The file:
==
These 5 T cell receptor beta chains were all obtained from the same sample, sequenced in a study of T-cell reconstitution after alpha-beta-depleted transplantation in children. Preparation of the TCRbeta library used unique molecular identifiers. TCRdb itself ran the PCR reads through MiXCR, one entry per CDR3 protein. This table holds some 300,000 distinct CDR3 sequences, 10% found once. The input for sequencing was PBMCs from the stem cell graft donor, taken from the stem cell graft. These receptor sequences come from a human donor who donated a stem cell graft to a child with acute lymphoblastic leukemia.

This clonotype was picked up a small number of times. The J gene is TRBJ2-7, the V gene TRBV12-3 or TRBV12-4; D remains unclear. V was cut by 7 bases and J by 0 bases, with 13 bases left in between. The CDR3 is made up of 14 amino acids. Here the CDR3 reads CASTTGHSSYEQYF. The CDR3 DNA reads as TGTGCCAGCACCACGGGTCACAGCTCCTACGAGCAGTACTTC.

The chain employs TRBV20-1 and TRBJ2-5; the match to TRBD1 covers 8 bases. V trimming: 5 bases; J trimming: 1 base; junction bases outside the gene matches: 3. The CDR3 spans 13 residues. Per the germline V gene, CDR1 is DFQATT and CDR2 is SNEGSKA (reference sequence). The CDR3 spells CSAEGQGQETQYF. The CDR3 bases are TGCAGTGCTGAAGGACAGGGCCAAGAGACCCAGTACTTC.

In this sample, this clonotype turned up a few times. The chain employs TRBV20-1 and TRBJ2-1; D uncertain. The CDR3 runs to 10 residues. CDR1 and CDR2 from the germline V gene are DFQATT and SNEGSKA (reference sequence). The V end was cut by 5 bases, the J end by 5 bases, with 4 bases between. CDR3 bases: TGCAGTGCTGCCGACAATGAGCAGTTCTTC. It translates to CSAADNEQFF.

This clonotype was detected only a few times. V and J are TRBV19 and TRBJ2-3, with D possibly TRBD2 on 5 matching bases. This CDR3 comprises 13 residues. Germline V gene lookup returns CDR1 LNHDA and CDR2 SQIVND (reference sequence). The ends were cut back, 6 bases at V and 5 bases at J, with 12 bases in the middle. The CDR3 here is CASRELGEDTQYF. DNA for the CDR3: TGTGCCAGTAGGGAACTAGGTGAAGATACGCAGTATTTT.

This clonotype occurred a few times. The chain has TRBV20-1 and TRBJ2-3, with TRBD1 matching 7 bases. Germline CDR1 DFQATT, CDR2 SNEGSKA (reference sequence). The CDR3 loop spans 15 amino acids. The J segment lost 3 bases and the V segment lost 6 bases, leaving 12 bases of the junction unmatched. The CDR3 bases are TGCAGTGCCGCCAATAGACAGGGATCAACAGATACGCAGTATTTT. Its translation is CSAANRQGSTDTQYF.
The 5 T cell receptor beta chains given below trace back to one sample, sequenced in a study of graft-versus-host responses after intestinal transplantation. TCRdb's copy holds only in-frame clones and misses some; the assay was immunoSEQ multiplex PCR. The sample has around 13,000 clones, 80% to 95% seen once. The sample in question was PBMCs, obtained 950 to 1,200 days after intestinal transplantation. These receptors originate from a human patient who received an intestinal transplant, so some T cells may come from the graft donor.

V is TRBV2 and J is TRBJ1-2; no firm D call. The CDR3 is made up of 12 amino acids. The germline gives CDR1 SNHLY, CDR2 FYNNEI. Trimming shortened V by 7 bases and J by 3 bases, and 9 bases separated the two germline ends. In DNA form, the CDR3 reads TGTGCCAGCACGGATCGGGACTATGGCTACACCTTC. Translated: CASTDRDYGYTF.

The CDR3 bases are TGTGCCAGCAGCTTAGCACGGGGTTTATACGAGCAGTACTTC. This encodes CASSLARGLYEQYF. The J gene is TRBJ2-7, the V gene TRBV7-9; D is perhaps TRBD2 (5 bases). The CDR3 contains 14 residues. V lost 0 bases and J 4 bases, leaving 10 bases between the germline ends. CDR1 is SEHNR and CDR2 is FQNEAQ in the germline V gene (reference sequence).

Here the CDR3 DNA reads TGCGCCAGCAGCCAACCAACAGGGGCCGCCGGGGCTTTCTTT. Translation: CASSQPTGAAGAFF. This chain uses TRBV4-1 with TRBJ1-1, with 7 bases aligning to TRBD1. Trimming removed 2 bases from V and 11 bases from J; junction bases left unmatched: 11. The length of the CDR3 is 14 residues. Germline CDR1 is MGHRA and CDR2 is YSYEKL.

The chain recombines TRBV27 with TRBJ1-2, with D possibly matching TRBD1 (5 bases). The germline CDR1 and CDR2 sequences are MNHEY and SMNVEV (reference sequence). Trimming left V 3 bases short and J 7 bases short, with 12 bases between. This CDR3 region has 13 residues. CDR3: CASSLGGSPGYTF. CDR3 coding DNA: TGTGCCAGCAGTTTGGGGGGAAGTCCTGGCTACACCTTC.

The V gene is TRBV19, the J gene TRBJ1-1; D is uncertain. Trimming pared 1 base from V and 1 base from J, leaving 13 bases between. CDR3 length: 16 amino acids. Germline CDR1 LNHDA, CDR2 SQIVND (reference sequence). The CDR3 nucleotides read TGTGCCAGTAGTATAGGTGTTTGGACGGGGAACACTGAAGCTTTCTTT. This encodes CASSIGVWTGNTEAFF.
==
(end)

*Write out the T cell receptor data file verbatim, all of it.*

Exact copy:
These 5 T cell receptor beta chains were all obtained from the same sample, sequenced in a study of T-cell reconstitution after alpha-beta-depleted transplantation in children. Preparation of the TCRbeta library used unique molecular identifiers. TCRdb itself ran the PCR reads through MiXCR, one entry per CDR3 protein. This table holds some 300,000 distinct CDR3 sequences, 10% found once. The input for sequencing was PBMCs from the stem cell graft donor, taken from the stem cell graft. These receptor sequences come from a human donor who donated a stem cell graft to a child with acute lymphoblastic leukemia.

This clonotype was picked up a small number of times. The J gene is TRBJ2-7, the V gene TRBV12-3 or TRBV12-4; D remains unclear. V was cut by 7 bases and J by 0 bases, with 13 bases left in between. The CDR3 is made up of 14 amino acids. Here the CDR3 reads CASTTGHSSYEQYF. The CDR3 DNA reads as TGTGCCAGCACCACGGGTCACAGCTCCTACGAGCAGTACTTC.

The chain employs TRBV20-1 and TRBJ2-5; the match to TRBD1 covers 8 bases. V trimming: 5 bases; J trimming: 1 base; junction bases outside the gene matches: 3. The CDR3 spans 13 residues. Per the germline V gene, CDR1 is DFQATT and CDR2 is SNEGSKA (reference sequence). The CDR3 spells CSAEGQGQETQYF. The CDR3 bases are TGCAGTGCTGAAGGACAGGGCCAAGAGACCCAGTACTTC.

In this sample, this clonotype turned up a few times. The chain employs TRBV20-1 and TRBJ2-1; D uncertain. The CDR3 runs to 10 residues. CDR1 and CDR2 from the germline V gene are DFQATT and SNEGSKA (reference sequence). The V end was cut by 5 bases, the J end by 5 bases, with 4 bases between. CDR3 bases: TGCAGTGCTGCCGACAATGAGCAGTTCTTC. It translates to CSAADNEQFF.

This clonotype was detected only a few times. V and J are TRBV19 and TRBJ2-3, with D possibly TRBD2 on 5 matching bases. This CDR3 comprises 13 residues. Germline V gene lookup returns CDR1 LNHDA and CDR2 SQIVND (reference sequence). The ends were cut back, 6 bases at V and 5 bases at J, with 12 bases in the middle. The CDR3 here is CASRELGEDTQYF. DNA for the CDR3: TGTGCCAGTAGGGAACTAGGTGAAGATACGCAGTATTTT.

This clonotype occurred a few times. The chain has TRBV20-1 and TRBJ2-3, with TRBD1 matching 7 bases. Germline CDR1 DFQATT, CDR2 SNEGSKA (reference sequence). The CDR3 loop spans 15 amino acids. The J segment lost 3 bases and the V segment lost 6 bases, leaving 12 bases of the junction unmatched. The CDR3 bases are TGCAGTGCCGCCAATAGACAGGGATCAACAGATACGCAGTATTTT. Its translation is CSAANRQGSTDTQYF.
The 5 T cell receptor beta chains given below trace back to one sample, sequenced in a study of graft-versus-host responses after intestinal transplantation. TCRdb's copy holds only in-frame clones and misses some; the assay was immunoSEQ multiplex PCR. The sample has around 13,000 clones, 80% to 95% seen once. The sample in question was PBMCs, obtained 950 to 1,200 days after intestinal transplantation. These receptors originate from a human patient who received an intestinal transplant, so some T cells may come from the graft donor.

V is TRBV2 and J is TRBJ1-2; no firm D call. The CDR3 is made up of 12 amino acids. The germline gives CDR1 SNHLY, CDR2 FYNNEI. Trimming shortened V by 7 bases and J by 3 bases, and 9 bases separated the two germline ends. In DNA form, the CDR3 reads TGTGCCAGCACGGATCGGGACTATGGCTACACCTTC. Translated: CASTDRDYGYTF.

The CDR3 bases are TGTGCCAGCAGCTTAGCACGGGGTTTATACGAGCAGTACTTC. This encodes CASSLARGLYEQYF. The J gene is TRBJ2-7, the V gene TRBV7-9; D is perhaps TRBD2 (5 bases). The CDR3 contains 14 residues. V lost 0 bases and J 4 bases, leaving 10 bases between the germline ends. CDR1 is SEHNR and CDR2 is FQNEAQ in the germline V gene (reference sequence).

Here the CDR3 DNA reads TGCGCCAGCAGCCAACCAACAGGGGCCGCCGGGGCTTTCTTT. Translation: CASSQPTGAAGAFF. This chain uses TRBV4-1 with TRBJ1-1, with 7 bases aligning to TRBD1. Trimming removed 2 bases from V and 11 bases from J; junction bases left unmatched: 11. The length of the CDR3 is 14 residues. Germline CDR1 is MGHRA and CDR2 is YSYEKL.

The chain recombines TRBV27 with TRBJ1-2, with D possibly matching TRBD1 (5 bases). The germline CDR1 and CDR2 sequences are MNHEY and SMNVEV (reference sequence). Trimming left V 3 bases short and J 7 bases short, with 12 bases between. This CDR3 region has 13 residues. CDR3: CASSLGGSPGYTF. CDR3 coding DNA: TGTGCCAGCAGTTTGGGGGGAAGTCCTGGCTACACCTTC.

The V gene is TRBV19, the J gene TRBJ1-1; D is uncertain. Trimming pared 1 base from V and 1 base from J, leaving 13 bases between. CDR3 length: 16 amino acids. Germline CDR1 LNHDA, CDR2 SQIVND (reference sequence). The CDR3 nucleotides read TGTGCCAGTAGTATAGGTGTTTGGACGGGGAACACTGAAGCTTTCTTT. This encodes CASSIGVWTGNTEAFF.